On April 5, Fox News debuted a weeknight show called Gutfeld! in the 11 o’clock hour, a slot that other networks reserve for the likes of Jimmy Fallon, Jimmy Kimmel, and Stephen Colbert. Hosted by a longtime Fox contributor named Greg Gutfeld, the new show promises to take on the liberal late-night hosts who have “the market cornered in calling Americans stupid.” The show was a crowning achievement for its host, and it logged high ratings on its first night, but Gutfeld’s presence in the Fox lineup mostly just underscores how far the conservative media has drifted from anything that can remotely be called comedy.
Greg Gutfeld has been around for a long time, and he has always been a conservative, but his career has been more picaresque than partisan—more Tucker Max than Tucker Carlson. In the early 2000s, he cultivated a reputation as a media industry prankster, once hiring three dwarfs to invade a magazine conference. He later did a short stint overseas as the editor of the British men’s monthly Maxim before returning to the States in 2006 to become the sole conservative blogger in the Huffington Post dugout. All the while, he pumped out the kind of books sold in airport bookstores: In The Scorecard, he established a tally system for heterosexual relationships (a man who picked up the dry cleaning scored three points), while he exposed “the hipster elite and their war on you” in Not Cool.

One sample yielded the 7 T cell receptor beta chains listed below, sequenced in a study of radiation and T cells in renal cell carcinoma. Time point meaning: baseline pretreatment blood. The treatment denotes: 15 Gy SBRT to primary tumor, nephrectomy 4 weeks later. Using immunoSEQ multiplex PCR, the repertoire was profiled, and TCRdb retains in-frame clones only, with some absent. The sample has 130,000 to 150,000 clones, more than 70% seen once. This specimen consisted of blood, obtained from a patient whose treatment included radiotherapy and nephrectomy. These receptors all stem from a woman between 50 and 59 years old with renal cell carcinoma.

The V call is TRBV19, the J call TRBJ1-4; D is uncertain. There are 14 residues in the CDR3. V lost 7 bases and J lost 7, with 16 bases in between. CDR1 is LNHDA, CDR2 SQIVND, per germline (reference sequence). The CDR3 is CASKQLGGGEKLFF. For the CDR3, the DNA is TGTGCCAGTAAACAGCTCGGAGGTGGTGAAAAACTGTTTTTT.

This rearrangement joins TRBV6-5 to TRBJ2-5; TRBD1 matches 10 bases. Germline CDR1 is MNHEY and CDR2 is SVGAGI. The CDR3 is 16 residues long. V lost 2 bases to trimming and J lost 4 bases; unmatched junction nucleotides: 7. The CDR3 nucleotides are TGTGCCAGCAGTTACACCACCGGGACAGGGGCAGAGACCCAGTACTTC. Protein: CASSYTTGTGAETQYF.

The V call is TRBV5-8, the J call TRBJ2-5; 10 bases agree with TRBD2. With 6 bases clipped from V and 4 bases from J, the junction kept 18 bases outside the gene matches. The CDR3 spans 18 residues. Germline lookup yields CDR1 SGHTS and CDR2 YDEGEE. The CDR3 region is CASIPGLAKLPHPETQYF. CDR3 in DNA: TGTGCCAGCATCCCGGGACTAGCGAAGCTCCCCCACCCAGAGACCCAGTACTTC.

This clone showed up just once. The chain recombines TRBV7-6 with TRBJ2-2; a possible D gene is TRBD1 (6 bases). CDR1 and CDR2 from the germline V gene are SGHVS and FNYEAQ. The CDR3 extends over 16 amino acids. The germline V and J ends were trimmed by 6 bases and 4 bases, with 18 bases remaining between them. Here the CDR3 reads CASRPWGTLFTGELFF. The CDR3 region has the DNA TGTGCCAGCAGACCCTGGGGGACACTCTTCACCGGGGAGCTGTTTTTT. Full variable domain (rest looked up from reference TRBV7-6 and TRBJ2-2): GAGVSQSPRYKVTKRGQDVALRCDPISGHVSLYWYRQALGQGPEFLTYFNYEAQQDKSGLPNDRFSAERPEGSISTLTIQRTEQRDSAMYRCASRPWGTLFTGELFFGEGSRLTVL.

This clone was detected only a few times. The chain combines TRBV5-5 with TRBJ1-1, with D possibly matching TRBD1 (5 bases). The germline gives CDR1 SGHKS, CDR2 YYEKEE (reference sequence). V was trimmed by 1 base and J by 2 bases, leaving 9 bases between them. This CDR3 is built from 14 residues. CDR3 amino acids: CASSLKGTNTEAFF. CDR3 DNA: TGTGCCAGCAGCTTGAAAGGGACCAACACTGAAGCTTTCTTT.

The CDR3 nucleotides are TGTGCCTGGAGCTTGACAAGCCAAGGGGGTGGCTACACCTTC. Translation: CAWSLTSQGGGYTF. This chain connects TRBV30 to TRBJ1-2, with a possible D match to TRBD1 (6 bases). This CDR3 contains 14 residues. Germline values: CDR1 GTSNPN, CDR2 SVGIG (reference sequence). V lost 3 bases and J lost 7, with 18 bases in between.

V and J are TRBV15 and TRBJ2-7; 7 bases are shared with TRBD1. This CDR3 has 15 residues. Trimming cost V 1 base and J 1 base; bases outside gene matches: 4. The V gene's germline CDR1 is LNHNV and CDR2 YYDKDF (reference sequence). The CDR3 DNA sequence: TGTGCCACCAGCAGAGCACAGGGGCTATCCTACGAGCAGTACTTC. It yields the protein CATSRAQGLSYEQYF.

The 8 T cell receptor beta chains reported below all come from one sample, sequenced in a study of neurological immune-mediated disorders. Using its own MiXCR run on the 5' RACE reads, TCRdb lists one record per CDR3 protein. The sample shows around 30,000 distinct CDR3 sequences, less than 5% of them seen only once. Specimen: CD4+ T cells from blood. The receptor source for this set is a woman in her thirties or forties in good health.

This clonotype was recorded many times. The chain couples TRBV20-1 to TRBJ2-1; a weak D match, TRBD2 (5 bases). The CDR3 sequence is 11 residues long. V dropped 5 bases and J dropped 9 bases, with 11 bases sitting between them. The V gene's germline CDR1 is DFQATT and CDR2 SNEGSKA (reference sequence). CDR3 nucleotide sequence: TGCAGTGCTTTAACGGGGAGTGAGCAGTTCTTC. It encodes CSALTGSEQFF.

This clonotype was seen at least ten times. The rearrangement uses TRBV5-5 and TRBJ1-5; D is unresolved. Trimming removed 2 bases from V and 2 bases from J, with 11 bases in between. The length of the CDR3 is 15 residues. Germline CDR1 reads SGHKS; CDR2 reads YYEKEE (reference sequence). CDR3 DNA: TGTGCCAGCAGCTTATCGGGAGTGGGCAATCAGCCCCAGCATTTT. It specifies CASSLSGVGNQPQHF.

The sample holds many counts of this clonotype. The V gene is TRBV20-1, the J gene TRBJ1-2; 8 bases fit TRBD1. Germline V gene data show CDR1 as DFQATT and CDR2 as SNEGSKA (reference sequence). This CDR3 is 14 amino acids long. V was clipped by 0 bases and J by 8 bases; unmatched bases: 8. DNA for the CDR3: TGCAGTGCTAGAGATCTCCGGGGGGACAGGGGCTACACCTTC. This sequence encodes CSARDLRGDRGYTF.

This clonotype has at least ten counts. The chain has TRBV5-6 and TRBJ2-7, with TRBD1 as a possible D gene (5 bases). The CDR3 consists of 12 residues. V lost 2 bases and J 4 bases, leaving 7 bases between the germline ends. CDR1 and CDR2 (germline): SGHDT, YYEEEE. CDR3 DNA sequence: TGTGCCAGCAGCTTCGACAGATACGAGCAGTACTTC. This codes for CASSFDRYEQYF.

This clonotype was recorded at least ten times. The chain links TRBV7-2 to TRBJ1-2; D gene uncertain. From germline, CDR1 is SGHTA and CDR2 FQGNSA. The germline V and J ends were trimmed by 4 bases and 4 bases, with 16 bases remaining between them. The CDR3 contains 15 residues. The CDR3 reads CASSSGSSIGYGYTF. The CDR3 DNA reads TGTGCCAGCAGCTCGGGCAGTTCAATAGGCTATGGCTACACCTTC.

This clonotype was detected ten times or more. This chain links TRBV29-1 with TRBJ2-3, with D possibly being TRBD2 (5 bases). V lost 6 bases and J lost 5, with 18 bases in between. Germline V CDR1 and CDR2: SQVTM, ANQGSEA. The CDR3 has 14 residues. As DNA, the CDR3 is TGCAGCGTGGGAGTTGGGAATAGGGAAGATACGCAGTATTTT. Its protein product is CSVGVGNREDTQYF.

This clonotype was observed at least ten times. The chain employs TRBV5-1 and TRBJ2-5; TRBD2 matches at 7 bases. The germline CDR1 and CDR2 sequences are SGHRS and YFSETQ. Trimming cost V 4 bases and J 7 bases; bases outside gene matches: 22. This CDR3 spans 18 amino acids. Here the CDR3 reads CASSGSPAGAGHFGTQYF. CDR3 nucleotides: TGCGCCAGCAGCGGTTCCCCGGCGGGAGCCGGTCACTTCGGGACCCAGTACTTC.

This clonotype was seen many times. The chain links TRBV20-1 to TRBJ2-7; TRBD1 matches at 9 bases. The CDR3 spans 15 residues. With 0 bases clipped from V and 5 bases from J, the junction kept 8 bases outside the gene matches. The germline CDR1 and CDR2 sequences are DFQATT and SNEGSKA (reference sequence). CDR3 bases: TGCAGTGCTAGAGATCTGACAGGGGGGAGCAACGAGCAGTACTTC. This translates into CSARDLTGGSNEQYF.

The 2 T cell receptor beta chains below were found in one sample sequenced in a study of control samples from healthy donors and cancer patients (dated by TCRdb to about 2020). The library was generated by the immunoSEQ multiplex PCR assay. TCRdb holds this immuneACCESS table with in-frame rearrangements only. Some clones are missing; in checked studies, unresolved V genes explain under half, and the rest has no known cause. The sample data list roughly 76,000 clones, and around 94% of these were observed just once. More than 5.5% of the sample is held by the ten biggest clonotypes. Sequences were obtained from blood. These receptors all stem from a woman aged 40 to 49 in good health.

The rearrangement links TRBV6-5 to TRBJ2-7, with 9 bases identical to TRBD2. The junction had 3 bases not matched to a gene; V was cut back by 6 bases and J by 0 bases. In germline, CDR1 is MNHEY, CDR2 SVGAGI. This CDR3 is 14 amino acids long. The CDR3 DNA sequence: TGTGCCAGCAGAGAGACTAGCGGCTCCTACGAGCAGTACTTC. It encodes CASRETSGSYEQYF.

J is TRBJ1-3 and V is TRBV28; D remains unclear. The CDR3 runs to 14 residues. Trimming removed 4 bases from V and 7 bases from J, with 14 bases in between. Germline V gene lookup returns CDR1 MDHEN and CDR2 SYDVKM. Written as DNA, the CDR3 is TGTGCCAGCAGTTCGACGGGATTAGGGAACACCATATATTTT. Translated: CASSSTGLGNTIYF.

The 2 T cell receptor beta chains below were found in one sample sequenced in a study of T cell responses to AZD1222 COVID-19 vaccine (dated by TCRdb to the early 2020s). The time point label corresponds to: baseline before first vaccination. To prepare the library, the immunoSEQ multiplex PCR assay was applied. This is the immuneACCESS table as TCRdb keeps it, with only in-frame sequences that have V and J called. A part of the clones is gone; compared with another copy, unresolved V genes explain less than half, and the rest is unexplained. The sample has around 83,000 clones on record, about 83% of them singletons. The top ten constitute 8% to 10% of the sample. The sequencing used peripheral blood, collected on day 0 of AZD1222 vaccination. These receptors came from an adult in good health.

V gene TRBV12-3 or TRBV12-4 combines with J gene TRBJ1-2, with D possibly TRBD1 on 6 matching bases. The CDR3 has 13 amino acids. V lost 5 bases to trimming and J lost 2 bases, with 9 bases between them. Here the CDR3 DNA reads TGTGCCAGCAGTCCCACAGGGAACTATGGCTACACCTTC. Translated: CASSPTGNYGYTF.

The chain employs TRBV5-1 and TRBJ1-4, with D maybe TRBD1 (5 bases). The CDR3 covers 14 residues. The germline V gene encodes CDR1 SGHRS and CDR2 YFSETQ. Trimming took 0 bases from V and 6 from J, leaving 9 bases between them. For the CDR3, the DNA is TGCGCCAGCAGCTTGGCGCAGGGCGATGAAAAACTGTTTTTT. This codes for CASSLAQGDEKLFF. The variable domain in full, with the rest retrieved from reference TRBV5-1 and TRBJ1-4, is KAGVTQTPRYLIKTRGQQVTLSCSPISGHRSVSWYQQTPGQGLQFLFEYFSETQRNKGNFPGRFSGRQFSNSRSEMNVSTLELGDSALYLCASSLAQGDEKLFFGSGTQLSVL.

In 2007, Gutfeld landed a spot as the anchor of the late-late-late-night Fox News show Red Eye, an insane comedic farce that mixed the vitriol of Rush Limbaugh with the giddiness of a tween high on Mountain Dew. Gutfeld speculated about fornicating with roadkill, said we should invade Canada, and chatted with a hand-drawn creature named Fluffy McNutter. His mother sometimes called in as the “senior correspondent.” When he left the show in 2015, even The New Yorker praised his unorthodox sense of humor.
The new Gutfeld! has some traces of the bizarro humor Gutfeld perfected on Red Eye—he features a sonorous “God” voice that bellows encouragement from offstage—but for the most part, it offers a more self-deprecating version of what Carlson and the other Fox News doomsayers are already selling. There are jokes about Kamala Harris putting kids in cages; there is a segment that roasts CNN; there is an interview with Eric Trump. Even Gutfeld seems to sense that there are now better vehicles for communicating conservative talking points than comedy, pausing awkwardly after he delivers one-liners.
How to explain this malaise? Even if Gutfeld were right that the left had sacrificed its sense of humor on the altar of political correctness, something comparable has happened on the right in recent years. The current Fox News lineup is a dark place, a litany of rants about catastrophic immigration and socialist apocalypse. There is no way to make these things funny, and Fox has never really tried to; it’s no accident that Gutfeld! only debuted once the network was rid of Trump, the one subject about which its hosts were not permitted to joke. Their real mission is no laughing matter.